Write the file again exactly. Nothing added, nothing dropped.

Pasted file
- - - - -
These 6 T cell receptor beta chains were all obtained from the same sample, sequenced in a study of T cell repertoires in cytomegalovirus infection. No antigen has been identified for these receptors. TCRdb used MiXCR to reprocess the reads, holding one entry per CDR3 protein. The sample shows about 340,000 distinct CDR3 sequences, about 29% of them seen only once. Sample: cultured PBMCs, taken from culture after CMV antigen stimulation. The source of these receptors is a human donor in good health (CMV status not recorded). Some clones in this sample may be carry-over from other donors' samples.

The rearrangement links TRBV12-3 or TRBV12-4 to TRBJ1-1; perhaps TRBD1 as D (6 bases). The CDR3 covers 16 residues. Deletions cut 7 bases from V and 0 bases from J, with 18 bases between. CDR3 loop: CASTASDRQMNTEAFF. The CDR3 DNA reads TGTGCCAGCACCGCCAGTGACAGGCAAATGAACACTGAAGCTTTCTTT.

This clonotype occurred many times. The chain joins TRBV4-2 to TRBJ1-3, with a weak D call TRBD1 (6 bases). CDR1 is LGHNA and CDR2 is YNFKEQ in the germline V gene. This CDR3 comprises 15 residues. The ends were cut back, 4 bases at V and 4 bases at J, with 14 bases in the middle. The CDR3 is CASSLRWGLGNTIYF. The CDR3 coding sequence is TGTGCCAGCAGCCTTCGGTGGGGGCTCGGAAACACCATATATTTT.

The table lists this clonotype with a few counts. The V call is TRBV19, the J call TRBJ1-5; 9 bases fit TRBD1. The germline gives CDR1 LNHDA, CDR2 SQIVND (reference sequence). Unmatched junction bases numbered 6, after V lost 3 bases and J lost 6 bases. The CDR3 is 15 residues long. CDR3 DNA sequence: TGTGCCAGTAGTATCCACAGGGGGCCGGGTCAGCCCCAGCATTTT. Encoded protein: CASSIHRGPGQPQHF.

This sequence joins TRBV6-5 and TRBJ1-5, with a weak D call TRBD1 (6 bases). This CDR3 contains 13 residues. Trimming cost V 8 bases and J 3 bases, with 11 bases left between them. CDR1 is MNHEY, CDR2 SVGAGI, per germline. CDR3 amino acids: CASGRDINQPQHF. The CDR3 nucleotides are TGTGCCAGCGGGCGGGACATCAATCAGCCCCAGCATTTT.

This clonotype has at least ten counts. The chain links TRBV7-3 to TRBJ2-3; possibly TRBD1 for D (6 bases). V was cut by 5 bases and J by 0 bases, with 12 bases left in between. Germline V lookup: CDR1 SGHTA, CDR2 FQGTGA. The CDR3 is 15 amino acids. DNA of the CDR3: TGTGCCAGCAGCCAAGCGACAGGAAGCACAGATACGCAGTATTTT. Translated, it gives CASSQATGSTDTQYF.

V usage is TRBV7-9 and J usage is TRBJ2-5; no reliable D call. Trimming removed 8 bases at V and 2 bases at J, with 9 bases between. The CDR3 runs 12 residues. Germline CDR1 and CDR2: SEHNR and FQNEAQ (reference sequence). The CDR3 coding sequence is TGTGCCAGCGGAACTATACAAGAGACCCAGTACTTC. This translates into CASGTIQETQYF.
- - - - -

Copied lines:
These 6 T cell receptor beta chains were all obtained from the same sample, sequenced in a study of T cell repertoires in cytomegalovirus infection. No antigen has been identified for these receptors. TCRdb used MiXCR to reprocess the reads, holding one entry per CDR3 protein. The sample shows about 340,000 distinct CDR3 sequences, about 29% of them seen only once. Sample: cultured PBMCs, taken from culture after CMV antigen stimulation. The source of these receptors is a human donor in good health (CMV status not recorded). Some clones in this sample may be carry-over from other donors' samples.

The rearrangement links TRBV12-3 or TRBV12-4 to TRBJ1-1; perhaps TRBD1 as D (6 bases). The CDR3 covers 16 residues. Deletions cut 7 bases from V and 0 bases from J, with 18 bases between. CDR3 loop: CASTASDRQMNTEAFF. The CDR3 DNA reads TGTGCCAGCACCGCCAGTGACAGGCAAATGAACACTGAAGCTTTCTTT.

This clonotype occurred many times. The chain joins TRBV4-2 to TRBJ1-3, with a weak D call TRBD1 (6 bases). CDR1 is LGHNA and CDR2 is YNFKEQ in the germline V gene. This CDR3 comprises 15 residues. The ends were cut back, 4 bases at V and 4 bases at J, with 14 bases in the middle. The CDR3 is CASSLRWGLGNTIYF. The CDR3 coding sequence is TGTGCCAGCAGCCTTCGGTGGGGGCTCGGAAACACCATATATTTT.

The table lists this clonotype with a few counts. The V call is TRBV19, the J call TRBJ1-5; 9 bases fit TRBD1. The germline gives CDR1 LNHDA, CDR2 SQIVND (reference sequence). Unmatched junction bases numbered 6, after V lost 3 bases and J lost 6 bases. The CDR3 is 15 residues long. CDR3 DNA sequence: TGTGCCAGTAGTATCCACAGGGGGCCGGGTCAGCCCCAGCATTTT. Encoded protein: CASSIHRGPGQPQHF.

This sequence joins TRBV6-5 and TRBJ1-5, with a weak D call TRBD1 (6 bases). This CDR3 contains 13 residues. Trimming cost V 8 bases and J 3 bases, with 11 bases left between them. CDR1 is MNHEY, CDR2 SVGAGI, per germline. CDR3 amino acids: CASGRDINQPQHF. The CDR3 nucleotides are TGTGCCAGCGGGCGGGACATCAATCAGCCCCAGCATTTT.

This clonotype has at least ten counts. The chain links TRBV7-3 to TRBJ2-3; possibly TRBD1 for D (6 bases). V was cut by 5 bases and J by 0 bases, with 12 bases left in between. Germline V lookup: CDR1 SGHTA, CDR2 FQGTGA. The CDR3 is 15 amino acids. DNA of the CDR3: TGTGCCAGCAGCCAAGCGACAGGAAGCACAGATACGCAGTATTTT. Translated, it gives CASSQATGSTDTQYF.

V usage is TRBV7-9 and J usage is TRBJ2-5; no reliable D call. Trimming removed 8 bases at V and 2 bases at J, with 9 bases between. The CDR3 runs 12 residues. Germline CDR1 and CDR2: SEHNR and FQNEAQ (reference sequence). The CDR3 coding sequence is TGTGCCAGCGGAACTATACAAGAGACCCAGTACTTC. This translates into CASGTIQETQYF.